I do have only a handful of BD-R DL 2x MEI’s under Sony branding burnt 6 years ago - they seem to be okay but they do have some sleeve patterning on them now. Readability seems okay but not perfect, but I can’t really bother to scan.
I find the sensitivity of the data layer to the patterning on the sleeves to be quite irritating. There’s a chance that stacking them on top of other discs with printable coatings could also cause issues because there’s some roughness to them and I’ve had some cases where some flecks of printable coating start to stick to the disc above necessitating cleaning.
Of course, spindles are a nice way to keep them if you don’t go through them often and won’t have the patterning issue with the sleeves. However, because I did get some discs “randomly” sent to me in sleeves from eBay sellers in Japan, I didn’t keep enough spindles for all of them. Too late for most of my collection of over 350 discs though …
That being said, optical media has lost my favour because of speed and cost. Assuming your time is worth nothing, and the drive is worth nothing either, most BD-R SL discs don’t sell cheaper than about AU$0.80/disc in bulk.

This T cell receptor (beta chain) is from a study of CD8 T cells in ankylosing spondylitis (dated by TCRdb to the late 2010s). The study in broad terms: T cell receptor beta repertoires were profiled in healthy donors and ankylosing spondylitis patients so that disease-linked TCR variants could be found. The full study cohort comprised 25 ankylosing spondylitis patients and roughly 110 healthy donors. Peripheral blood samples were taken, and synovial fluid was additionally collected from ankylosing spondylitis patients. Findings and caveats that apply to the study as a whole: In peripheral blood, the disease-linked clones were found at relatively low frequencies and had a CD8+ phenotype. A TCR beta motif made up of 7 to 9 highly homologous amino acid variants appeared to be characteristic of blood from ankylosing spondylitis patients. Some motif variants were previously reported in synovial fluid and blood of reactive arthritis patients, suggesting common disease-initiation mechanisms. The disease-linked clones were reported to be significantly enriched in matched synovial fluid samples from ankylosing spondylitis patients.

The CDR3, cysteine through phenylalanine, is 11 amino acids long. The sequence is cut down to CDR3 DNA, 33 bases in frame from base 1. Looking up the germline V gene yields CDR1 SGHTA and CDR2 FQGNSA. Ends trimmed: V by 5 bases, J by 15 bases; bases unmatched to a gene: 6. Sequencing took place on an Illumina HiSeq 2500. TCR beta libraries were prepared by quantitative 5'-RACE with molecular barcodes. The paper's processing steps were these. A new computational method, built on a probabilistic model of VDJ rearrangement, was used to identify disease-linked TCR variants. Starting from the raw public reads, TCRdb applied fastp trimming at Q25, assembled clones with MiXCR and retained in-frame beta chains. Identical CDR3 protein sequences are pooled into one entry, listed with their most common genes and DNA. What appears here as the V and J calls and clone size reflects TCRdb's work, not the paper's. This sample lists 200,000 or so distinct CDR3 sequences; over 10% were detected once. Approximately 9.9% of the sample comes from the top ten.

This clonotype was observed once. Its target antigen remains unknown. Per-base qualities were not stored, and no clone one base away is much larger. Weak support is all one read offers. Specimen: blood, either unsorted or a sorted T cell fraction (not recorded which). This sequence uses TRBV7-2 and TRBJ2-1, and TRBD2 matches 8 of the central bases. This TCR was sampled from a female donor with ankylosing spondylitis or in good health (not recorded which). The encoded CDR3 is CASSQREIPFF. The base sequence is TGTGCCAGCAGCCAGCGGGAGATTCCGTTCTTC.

On a $/GB basis, assuming you fill every disc fully, this works out to be [B]3.2c/Gb[/B].
A WD Green 3Tb drive goes for 4.3c/Gb, which is about 34% more expensive, but hardly breaking the bank. If your discs are averagely filled to 18.6GB, then your effective media cost is the same. BD-R DL is even more expensive.
However, when you factor in the time, burning 3Tb of BD-R SL discs (120 discs) at 8x (12 minutes a disc) will cost you exactly 24 hours. Doing a 3Tb drive fill only takes about 7 hours. The cost difference in media alone is $33 for 17 hours of extra hassle (under $2/hour).
That’s before you factor in the discs volumetrically take up more space, and creating a second copy will cost you a similar amount of time.
Of course, the idealism that discs can be read by any drive, and has “read only” safety is practically undeniable, but I’ve had enough issues with data loss on BD-R - some permanent thanks to Ritek, that I cannot justify further investment in it. At least a hard disk is rewritable, and you can produce parity files to cover for “bad” sectors if the drive hasn’t completely failed.
My experience with hard drives is generally more favourable. I’ve carried home ex-business Maxtor hard drives of 120Mb from 1991 that still work just fine today. Not to say that they all do, but I haven’t suffered major data loss with hard drives in general.
You can flag partitions to mount read-only (subject to the OS’ compliance) - e.g. for NTFS this involves some diskpart commands.